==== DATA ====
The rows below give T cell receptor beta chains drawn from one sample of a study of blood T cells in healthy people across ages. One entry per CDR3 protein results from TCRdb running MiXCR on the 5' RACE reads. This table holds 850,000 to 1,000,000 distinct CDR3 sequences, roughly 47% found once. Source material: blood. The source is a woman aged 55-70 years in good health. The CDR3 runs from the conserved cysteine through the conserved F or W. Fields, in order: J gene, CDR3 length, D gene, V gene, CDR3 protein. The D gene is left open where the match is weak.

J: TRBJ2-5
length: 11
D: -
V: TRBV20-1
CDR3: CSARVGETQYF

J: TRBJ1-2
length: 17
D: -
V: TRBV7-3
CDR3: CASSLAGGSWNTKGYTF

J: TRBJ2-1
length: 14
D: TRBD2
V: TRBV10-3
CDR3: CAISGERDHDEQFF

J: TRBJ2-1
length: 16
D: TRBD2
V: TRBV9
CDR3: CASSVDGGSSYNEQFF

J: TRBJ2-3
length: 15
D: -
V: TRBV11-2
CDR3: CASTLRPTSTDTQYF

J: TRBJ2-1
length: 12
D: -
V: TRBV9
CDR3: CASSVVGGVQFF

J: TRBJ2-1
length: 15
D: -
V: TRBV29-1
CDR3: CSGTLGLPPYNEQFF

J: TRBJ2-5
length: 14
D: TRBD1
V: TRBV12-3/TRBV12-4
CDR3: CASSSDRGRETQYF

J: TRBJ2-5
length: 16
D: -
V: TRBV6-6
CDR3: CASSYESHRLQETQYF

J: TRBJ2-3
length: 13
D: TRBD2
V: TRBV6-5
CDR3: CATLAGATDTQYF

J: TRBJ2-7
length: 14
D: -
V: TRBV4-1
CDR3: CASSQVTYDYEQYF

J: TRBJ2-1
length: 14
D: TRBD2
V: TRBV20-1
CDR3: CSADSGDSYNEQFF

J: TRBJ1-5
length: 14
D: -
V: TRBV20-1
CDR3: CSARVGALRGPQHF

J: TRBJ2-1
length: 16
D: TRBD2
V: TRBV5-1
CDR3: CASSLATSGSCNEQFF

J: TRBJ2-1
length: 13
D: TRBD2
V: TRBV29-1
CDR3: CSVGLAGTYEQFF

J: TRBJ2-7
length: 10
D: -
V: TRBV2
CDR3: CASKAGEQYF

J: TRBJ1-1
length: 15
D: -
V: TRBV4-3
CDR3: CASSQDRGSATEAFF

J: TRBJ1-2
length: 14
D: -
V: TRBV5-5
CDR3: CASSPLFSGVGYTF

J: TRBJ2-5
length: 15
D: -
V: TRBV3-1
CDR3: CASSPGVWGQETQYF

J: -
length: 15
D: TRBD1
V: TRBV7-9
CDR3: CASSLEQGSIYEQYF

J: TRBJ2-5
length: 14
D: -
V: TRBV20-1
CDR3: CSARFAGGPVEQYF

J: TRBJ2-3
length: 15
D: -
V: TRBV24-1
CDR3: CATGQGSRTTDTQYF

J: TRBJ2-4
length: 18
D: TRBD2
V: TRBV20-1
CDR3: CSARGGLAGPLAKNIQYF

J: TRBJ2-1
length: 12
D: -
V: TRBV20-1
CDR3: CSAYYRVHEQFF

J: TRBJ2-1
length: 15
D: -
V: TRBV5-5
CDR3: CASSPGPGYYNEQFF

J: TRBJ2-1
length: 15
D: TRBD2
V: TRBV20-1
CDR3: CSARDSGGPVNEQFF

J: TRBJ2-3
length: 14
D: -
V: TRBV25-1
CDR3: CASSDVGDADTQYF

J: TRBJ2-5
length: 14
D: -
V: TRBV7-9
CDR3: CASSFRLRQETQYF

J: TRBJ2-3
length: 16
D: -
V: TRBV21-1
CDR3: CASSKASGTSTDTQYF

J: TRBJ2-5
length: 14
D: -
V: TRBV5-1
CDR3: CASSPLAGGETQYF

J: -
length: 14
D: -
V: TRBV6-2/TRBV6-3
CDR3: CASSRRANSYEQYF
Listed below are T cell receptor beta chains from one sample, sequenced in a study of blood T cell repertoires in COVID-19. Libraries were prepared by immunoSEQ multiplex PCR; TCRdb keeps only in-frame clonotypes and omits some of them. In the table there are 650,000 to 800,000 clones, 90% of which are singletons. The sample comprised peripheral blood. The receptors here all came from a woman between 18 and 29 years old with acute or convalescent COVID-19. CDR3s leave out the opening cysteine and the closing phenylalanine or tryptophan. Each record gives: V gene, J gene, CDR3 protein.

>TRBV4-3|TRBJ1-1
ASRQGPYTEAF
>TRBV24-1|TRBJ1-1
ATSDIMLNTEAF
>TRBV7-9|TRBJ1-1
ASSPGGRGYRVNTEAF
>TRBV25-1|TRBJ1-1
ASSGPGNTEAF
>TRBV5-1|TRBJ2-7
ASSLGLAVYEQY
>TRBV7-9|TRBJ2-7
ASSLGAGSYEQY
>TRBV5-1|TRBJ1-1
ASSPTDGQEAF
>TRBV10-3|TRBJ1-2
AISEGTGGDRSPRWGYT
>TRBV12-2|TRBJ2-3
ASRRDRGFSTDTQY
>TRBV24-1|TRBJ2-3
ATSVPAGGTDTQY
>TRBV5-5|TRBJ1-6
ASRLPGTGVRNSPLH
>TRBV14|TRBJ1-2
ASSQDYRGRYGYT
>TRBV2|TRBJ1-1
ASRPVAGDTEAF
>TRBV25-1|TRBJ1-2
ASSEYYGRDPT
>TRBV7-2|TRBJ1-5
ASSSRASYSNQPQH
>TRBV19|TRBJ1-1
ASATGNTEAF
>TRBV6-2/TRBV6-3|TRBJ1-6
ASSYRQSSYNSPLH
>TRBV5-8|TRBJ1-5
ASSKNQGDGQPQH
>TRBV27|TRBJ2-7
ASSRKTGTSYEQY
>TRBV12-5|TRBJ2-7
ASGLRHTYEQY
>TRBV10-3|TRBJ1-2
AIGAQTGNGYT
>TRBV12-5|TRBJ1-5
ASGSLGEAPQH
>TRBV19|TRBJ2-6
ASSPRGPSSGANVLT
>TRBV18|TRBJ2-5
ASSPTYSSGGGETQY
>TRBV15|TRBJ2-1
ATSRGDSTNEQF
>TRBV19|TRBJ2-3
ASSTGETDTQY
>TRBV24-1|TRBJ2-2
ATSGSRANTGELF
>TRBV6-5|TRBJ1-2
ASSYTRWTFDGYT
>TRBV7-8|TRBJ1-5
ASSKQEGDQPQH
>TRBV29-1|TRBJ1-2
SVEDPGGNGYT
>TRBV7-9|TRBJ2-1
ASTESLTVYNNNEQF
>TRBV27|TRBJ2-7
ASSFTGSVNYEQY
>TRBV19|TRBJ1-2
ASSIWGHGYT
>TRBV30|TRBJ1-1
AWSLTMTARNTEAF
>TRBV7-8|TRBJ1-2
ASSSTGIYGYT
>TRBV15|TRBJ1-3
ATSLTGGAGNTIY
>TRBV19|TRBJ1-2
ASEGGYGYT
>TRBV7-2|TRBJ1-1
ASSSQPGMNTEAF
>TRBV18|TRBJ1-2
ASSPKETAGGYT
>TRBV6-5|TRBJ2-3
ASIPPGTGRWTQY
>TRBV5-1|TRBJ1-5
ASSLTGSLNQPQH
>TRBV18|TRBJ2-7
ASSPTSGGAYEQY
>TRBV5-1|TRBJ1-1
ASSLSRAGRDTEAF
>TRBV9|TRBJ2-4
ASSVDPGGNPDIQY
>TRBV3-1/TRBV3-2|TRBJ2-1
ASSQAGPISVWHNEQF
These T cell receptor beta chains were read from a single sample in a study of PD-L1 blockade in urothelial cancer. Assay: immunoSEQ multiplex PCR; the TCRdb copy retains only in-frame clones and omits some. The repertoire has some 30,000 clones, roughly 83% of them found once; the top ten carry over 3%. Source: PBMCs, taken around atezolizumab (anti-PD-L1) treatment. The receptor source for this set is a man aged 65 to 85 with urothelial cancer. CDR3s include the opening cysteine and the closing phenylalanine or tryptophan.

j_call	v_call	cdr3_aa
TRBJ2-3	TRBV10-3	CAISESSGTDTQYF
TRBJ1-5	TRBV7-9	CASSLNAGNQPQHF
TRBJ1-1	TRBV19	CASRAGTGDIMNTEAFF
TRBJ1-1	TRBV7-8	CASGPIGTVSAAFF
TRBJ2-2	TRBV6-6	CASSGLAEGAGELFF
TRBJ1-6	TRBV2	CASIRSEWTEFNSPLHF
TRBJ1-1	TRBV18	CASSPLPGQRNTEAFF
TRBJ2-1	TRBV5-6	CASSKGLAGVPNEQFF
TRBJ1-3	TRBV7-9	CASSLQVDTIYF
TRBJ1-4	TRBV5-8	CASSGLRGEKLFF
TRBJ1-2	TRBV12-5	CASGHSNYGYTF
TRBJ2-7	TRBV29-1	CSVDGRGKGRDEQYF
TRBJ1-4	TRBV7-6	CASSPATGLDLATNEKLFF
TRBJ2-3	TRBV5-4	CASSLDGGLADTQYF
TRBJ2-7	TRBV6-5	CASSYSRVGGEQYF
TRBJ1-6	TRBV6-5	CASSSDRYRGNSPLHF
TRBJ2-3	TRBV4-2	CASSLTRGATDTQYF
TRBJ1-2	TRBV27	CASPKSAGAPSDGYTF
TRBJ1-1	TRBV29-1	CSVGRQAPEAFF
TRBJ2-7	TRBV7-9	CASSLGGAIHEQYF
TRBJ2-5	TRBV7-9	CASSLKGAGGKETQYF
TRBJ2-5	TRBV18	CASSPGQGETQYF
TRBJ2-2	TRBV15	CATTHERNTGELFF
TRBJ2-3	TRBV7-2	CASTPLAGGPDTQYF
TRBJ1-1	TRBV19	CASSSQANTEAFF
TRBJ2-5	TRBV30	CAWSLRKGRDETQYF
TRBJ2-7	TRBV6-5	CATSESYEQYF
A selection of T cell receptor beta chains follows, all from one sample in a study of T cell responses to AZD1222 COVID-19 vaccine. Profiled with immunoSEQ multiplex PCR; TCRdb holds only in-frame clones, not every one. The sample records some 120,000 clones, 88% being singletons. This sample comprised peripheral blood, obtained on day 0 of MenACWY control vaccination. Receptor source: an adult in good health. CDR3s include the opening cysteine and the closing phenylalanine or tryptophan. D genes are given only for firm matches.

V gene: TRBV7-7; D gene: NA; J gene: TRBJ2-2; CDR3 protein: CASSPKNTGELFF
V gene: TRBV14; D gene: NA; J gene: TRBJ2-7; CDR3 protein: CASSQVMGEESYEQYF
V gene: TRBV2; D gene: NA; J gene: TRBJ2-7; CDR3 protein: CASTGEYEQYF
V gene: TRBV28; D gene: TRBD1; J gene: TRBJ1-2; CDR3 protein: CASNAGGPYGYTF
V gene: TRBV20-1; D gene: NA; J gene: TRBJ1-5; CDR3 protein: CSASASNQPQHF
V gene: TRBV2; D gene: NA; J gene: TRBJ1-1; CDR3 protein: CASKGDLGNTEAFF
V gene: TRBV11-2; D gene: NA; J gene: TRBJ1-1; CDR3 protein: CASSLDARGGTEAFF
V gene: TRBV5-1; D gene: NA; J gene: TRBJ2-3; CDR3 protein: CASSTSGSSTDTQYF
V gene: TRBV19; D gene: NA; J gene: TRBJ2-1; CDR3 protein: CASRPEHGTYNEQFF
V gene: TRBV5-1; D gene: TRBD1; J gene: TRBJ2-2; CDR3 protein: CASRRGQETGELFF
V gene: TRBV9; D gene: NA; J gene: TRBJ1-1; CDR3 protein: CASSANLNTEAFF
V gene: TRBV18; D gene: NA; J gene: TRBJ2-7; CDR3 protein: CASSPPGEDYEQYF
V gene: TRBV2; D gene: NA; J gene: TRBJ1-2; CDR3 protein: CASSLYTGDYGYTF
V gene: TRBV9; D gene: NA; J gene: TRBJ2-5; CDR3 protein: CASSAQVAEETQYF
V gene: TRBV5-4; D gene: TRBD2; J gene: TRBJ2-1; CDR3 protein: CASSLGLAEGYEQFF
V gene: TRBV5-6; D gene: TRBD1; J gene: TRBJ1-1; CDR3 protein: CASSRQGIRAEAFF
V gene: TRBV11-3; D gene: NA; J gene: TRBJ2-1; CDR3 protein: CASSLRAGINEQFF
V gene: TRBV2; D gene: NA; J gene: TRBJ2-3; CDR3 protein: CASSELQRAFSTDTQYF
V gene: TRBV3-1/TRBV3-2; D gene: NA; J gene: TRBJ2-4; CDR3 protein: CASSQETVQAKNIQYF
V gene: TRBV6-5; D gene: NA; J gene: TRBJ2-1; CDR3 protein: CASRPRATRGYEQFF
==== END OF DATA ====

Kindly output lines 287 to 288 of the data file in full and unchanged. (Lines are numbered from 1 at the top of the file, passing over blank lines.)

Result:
V gene: TRBV5-1; D gene: TRBD1; J gene: TRBJ2-2; CDR3 protein: CASRRGQETGELFF
V gene: TRBV9; D gene: NA; J gene: TRBJ1-1; CDR3 protein: CASSANLNTEAFF